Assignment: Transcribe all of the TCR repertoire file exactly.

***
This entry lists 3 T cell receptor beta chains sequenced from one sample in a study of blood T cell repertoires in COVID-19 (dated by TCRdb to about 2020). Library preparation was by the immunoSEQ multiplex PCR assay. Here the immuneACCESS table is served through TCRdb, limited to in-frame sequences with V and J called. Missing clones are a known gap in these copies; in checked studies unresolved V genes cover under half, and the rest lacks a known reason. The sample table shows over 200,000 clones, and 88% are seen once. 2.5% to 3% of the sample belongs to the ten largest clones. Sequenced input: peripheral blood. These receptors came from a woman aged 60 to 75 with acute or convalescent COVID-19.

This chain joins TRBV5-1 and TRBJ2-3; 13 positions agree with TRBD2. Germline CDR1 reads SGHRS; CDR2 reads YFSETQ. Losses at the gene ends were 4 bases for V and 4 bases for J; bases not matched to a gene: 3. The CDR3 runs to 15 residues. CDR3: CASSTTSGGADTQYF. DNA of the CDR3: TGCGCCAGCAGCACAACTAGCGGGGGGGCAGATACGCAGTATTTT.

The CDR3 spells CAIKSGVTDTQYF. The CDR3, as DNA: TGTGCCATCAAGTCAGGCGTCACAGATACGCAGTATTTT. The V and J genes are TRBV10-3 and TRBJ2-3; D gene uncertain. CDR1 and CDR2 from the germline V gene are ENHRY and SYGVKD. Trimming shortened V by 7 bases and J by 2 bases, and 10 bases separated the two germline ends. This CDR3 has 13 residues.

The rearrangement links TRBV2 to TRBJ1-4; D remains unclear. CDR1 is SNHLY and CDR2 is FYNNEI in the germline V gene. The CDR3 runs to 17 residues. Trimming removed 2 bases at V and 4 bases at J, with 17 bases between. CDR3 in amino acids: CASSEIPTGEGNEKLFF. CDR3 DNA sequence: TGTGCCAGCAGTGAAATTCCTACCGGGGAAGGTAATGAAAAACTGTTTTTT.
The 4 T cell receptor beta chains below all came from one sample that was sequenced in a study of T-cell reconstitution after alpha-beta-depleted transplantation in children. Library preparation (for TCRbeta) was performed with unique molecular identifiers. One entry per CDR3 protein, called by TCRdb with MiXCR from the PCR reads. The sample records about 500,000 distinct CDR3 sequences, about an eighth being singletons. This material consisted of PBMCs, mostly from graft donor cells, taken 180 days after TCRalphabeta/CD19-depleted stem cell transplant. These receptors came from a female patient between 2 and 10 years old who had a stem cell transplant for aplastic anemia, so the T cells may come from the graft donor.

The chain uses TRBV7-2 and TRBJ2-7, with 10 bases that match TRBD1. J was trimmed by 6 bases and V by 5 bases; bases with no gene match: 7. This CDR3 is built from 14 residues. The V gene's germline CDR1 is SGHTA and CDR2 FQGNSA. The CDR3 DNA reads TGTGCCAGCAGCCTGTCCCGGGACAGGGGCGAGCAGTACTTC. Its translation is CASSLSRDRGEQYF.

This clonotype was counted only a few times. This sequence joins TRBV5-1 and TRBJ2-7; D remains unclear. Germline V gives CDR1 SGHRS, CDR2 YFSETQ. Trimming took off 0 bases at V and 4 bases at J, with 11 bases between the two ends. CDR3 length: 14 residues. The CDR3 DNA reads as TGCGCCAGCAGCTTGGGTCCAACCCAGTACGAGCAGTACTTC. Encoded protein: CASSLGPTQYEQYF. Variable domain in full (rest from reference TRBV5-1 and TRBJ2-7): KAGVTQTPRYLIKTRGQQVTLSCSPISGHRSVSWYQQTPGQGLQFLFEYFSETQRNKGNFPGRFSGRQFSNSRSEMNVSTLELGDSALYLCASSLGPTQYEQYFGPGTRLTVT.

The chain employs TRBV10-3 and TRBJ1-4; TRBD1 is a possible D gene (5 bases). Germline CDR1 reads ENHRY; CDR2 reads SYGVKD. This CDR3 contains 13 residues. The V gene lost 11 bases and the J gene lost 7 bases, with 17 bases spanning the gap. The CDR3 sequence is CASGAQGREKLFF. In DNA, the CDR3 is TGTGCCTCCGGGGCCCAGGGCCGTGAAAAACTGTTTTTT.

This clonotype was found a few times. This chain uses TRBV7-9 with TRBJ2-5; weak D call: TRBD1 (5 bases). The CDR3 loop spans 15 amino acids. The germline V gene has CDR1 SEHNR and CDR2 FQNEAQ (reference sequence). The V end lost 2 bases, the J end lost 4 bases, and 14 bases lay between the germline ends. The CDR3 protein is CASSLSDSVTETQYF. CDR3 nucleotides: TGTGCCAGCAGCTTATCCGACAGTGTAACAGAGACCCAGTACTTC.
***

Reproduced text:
This entry lists 3 T cell receptor beta chains sequenced from one sample in a study of blood T cell repertoires in COVID-19 (dated by TCRdb to about 2020). Library preparation was by the immunoSEQ multiplex PCR assay. Here the immuneACCESS table is served through TCRdb, limited to in-frame sequences with V and J called. Missing clones are a known gap in these copies; in checked studies unresolved V genes cover under half, and the rest lacks a known reason. The sample table shows over 200,000 clones, and 88% are seen once. 2.5% to 3% of the sample belongs to the ten largest clones. Sequenced input: peripheral blood. These receptors came from a woman aged 60 to 75 with acute or convalescent COVID-19.

This chain joins TRBV5-1 and TRBJ2-3; 13 positions agree with TRBD2. Germline CDR1 reads SGHRS; CDR2 reads YFSETQ. Losses at the gene ends were 4 bases for V and 4 bases for J; bases not matched to a gene: 3. The CDR3 runs to 15 residues. CDR3: CASSTTSGGADTQYF. DNA of the CDR3: TGCGCCAGCAGCACAACTAGCGGGGGGGCAGATACGCAGTATTTT.

The CDR3 spells CAIKSGVTDTQYF. The CDR3, as DNA: TGTGCCATCAAGTCAGGCGTCACAGATACGCAGTATTTT. The V and J genes are TRBV10-3 and TRBJ2-3; D gene uncertain. CDR1 and CDR2 from the germline V gene are ENHRY and SYGVKD. Trimming shortened V by 7 bases and J by 2 bases, and 10 bases separated the two germline ends. This CDR3 has 13 residues.

The rearrangement links TRBV2 to TRBJ1-4; D remains unclear. CDR1 is SNHLY and CDR2 is FYNNEI in the germline V gene. The CDR3 runs to 17 residues. Trimming removed 2 bases at V and 4 bases at J, with 17 bases between. CDR3 in amino acids: CASSEIPTGEGNEKLFF. CDR3 DNA sequence: TGTGCCAGCAGTGAAATTCCTACCGGGGAAGGTAATGAAAAACTGTTTTTT.
The 4 T cell receptor beta chains below all came from one sample that was sequenced in a study of T-cell reconstitution after alpha-beta-depleted transplantation in children. Library preparation (for TCRbeta) was performed with unique molecular identifiers. One entry per CDR3 protein, called by TCRdb with MiXCR from the PCR reads. The sample records about 500,000 distinct CDR3 sequences, about an eighth being singletons. This material consisted of PBMCs, mostly from graft donor cells, taken 180 days after TCRalphabeta/CD19-depleted stem cell transplant. These receptors came from a female patient between 2 and 10 years old who had a stem cell transplant for aplastic anemia, so the T cells may come from the graft donor.

The chain uses TRBV7-2 and TRBJ2-7, with 10 bases that match TRBD1. J was trimmed by 6 bases and V by 5 bases; bases with no gene match: 7. This CDR3 is built from 14 residues. The V gene's germline CDR1 is SGHTA and CDR2 FQGNSA. The CDR3 DNA reads TGTGCCAGCAGCCTGTCCCGGGACAGGGGCGAGCAGTACTTC. Its translation is CASSLSRDRGEQYF.

This clonotype was counted only a few times. This sequence joins TRBV5-1 and TRBJ2-7; D remains unclear. Germline V gives CDR1 SGHRS, CDR2 YFSETQ. Trimming took off 0 bases at V and 4 bases at J, with 11 bases between the two ends. CDR3 length: 14 residues. The CDR3 DNA reads as TGCGCCAGCAGCTTGGGTCCAACCCAGTACGAGCAGTACTTC. Encoded protein: CASSLGPTQYEQYF. Variable domain in full (rest from reference TRBV5-1 and TRBJ2-7): KAGVTQTPRYLIKTRGQQVTLSCSPISGHRSVSWYQQTPGQGLQFLFEYFSETQRNKGNFPGRFSGRQFSNSRSEMNVSTLELGDSALYLCASSLGPTQYEQYFGPGTRLTVT.

The chain employs TRBV10-3 and TRBJ1-4; TRBD1 is a possible D gene (5 bases). Germline CDR1 reads ENHRY; CDR2 reads SYGVKD. This CDR3 contains 13 residues. The V gene lost 11 bases and the J gene lost 7 bases, with 17 bases spanning the gap. The CDR3 sequence is CASGAQGREKLFF. In DNA, the CDR3 is TGTGCCTCCGGGGCCCAGGGCCGTGAAAAACTGTTTTTT.

This clonotype was found a few times. This chain uses TRBV7-9 with TRBJ2-5; weak D call: TRBD1 (5 bases). The CDR3 loop spans 15 amino acids. The germline V gene has CDR1 SEHNR and CDR2 FQNEAQ (reference sequence). The V end lost 2 bases, the J end lost 4 bases, and 14 bases lay between the germline ends. The CDR3 protein is CASSLSDSVTETQYF. CDR3 nucleotides: TGTGCCAGCAGCTTATCCGACAGTGTAACAGAGACCCAGTACTTC.